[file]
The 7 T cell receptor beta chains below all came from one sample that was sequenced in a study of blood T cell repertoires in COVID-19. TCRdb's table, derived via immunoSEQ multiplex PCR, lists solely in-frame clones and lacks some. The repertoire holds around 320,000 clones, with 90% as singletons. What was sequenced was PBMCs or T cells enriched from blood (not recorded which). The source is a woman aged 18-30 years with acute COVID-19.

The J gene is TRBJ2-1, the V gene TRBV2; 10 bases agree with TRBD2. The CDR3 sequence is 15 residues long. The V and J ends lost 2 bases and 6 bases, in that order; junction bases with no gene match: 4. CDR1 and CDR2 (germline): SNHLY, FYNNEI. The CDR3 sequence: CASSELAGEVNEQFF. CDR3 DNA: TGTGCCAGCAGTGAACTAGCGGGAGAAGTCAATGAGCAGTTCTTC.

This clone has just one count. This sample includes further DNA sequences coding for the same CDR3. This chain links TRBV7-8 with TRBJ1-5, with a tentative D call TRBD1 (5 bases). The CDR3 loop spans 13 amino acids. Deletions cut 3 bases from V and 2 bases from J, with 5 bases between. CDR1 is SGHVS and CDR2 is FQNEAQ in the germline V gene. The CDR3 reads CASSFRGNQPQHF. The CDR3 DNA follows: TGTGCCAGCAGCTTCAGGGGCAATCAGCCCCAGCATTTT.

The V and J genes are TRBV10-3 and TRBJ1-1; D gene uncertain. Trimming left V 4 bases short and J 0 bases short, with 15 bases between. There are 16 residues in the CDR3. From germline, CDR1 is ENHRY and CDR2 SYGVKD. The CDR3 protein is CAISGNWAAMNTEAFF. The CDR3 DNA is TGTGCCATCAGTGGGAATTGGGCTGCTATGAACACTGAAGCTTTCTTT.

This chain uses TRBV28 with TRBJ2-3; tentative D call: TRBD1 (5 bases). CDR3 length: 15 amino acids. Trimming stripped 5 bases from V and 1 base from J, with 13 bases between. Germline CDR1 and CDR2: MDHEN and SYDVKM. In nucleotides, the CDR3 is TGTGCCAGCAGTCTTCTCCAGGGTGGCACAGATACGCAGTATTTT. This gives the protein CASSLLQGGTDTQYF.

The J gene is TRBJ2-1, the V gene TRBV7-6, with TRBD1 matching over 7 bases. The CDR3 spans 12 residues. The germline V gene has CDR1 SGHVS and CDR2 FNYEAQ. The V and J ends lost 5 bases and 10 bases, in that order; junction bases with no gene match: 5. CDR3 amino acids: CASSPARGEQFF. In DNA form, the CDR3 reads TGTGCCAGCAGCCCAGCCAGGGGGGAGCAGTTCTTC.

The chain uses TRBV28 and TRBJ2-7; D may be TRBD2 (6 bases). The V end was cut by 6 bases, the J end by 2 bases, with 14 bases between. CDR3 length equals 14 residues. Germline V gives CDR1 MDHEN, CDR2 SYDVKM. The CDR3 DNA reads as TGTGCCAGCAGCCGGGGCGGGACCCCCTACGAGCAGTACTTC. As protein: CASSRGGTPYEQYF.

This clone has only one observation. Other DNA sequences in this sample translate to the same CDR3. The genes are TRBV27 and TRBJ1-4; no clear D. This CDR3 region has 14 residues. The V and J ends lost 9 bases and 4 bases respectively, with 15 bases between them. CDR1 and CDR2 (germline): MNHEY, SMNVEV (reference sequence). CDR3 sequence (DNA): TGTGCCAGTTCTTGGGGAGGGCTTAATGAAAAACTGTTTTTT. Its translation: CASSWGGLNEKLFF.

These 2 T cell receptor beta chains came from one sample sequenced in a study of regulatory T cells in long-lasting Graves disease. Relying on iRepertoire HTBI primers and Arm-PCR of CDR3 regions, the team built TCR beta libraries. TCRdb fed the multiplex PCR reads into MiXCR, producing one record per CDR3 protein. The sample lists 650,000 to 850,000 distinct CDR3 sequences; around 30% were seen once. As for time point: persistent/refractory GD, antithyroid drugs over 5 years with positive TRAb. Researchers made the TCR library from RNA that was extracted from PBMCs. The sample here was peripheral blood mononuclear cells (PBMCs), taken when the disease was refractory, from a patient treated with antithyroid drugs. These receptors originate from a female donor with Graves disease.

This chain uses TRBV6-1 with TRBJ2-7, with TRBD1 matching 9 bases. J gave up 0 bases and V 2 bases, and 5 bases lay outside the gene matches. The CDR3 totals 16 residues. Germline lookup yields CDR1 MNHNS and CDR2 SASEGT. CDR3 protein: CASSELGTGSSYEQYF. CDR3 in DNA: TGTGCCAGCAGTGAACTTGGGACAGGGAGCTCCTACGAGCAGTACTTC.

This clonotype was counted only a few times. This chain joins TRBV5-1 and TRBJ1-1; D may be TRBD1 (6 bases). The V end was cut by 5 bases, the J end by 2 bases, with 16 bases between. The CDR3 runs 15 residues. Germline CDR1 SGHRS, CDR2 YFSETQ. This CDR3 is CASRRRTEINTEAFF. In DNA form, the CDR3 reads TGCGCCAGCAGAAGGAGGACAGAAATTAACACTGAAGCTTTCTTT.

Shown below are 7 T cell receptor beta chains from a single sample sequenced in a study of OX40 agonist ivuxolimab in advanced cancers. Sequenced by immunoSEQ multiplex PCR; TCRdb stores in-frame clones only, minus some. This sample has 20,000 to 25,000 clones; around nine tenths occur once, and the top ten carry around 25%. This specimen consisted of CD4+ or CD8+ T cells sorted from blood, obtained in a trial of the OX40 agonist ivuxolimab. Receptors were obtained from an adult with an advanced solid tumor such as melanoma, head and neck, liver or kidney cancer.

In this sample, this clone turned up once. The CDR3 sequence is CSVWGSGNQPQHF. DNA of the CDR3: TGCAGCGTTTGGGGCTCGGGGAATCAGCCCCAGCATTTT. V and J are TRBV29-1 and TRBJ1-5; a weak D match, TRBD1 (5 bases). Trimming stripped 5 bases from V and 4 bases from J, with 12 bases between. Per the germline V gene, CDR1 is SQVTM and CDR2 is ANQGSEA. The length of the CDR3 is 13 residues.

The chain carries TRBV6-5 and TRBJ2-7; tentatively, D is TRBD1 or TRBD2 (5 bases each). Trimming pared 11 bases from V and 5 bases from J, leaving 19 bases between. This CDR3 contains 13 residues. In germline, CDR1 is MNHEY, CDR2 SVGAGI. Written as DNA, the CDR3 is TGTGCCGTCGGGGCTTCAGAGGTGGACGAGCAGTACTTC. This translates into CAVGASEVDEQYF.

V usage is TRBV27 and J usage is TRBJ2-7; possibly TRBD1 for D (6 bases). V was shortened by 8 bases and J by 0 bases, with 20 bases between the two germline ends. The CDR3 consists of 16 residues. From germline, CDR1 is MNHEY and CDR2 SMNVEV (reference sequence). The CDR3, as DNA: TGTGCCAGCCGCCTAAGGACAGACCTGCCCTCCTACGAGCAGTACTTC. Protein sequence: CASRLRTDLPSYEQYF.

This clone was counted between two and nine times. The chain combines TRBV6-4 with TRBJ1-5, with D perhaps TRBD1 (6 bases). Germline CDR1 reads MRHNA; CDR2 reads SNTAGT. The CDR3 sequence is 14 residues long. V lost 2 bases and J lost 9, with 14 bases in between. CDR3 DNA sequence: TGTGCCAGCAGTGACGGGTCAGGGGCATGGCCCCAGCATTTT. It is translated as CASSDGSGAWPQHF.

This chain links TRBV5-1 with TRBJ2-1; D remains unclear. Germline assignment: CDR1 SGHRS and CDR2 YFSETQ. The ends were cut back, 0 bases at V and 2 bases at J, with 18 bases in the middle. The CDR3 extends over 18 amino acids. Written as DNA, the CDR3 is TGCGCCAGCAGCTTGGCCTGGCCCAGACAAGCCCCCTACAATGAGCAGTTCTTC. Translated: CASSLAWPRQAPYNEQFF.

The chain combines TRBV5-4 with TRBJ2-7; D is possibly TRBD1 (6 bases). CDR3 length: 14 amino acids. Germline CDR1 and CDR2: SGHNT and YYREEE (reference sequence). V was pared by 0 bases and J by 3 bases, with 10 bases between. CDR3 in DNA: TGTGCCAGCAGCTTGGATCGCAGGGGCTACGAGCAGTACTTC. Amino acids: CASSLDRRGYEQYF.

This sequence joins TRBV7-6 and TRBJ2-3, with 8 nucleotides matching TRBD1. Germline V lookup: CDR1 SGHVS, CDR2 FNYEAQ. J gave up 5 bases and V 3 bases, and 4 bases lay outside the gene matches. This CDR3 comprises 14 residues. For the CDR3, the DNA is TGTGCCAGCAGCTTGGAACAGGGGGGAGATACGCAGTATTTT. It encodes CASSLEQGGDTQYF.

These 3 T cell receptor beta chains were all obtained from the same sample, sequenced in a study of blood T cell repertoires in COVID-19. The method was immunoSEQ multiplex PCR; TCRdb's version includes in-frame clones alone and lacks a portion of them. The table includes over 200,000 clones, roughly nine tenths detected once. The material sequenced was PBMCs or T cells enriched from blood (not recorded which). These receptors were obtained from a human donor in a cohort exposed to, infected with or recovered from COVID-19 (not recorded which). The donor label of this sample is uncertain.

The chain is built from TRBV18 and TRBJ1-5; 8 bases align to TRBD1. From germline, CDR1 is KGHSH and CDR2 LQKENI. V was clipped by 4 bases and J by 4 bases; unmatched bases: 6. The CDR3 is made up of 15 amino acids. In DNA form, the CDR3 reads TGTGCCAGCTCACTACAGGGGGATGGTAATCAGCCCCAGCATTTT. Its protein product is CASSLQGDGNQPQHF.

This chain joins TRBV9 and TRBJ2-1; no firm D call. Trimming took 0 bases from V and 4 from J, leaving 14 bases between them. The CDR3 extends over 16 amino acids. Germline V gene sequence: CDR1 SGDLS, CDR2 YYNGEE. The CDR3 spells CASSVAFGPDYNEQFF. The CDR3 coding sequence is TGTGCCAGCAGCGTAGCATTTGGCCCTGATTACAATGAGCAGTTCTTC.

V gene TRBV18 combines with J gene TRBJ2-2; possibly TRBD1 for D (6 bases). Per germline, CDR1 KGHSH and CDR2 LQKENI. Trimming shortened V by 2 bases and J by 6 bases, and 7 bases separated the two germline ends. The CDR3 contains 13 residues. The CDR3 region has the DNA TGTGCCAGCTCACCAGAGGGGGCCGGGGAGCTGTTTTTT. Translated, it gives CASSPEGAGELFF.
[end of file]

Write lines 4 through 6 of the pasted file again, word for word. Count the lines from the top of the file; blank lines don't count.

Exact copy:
The V and J genes are TRBV10-3 and TRBJ1-1; D gene uncertain. Trimming left V 4 bases short and J 0 bases short, with 15 bases between. There are 16 residues in the CDR3. From germline, CDR1 is ENHRY and CDR2 SYGVKD. The CDR3 protein is CAISGNWAAMNTEAFF. The CDR3 DNA is TGTGCCATCAGTGGGAATTGGGCTGCTATGAACACTGAAGCTTTCTTT.

This chain uses TRBV28 with TRBJ2-3; tentative D call: TRBD1 (5 bases). CDR3 length: 15 amino acids. Trimming stripped 5 bases from V and 1 base from J, with 13 bases between. Germline CDR1 and CDR2: MDHEN and SYDVKM. In nucleotides, the CDR3 is TGTGCCAGCAGTCTTCTCCAGGGTGGCACAGATACGCAGTATTTT. This gives the protein CASSLLQGGTDTQYF.

The J gene is TRBJ2-1, the V gene TRBV7-6, with TRBD1 matching over 7 bases. The CDR3 spans 12 residues. The germline V gene has CDR1 SGHVS and CDR2 FNYEAQ. The V and J ends lost 5 bases and 10 bases, in that order; junction bases with no gene match: 5. CDR3 amino acids: CASSPARGEQFF. In DNA form, the CDR3 reads TGTGCCAGCAGCCCAGCCAGGGGGGAGCAGTTCTTC.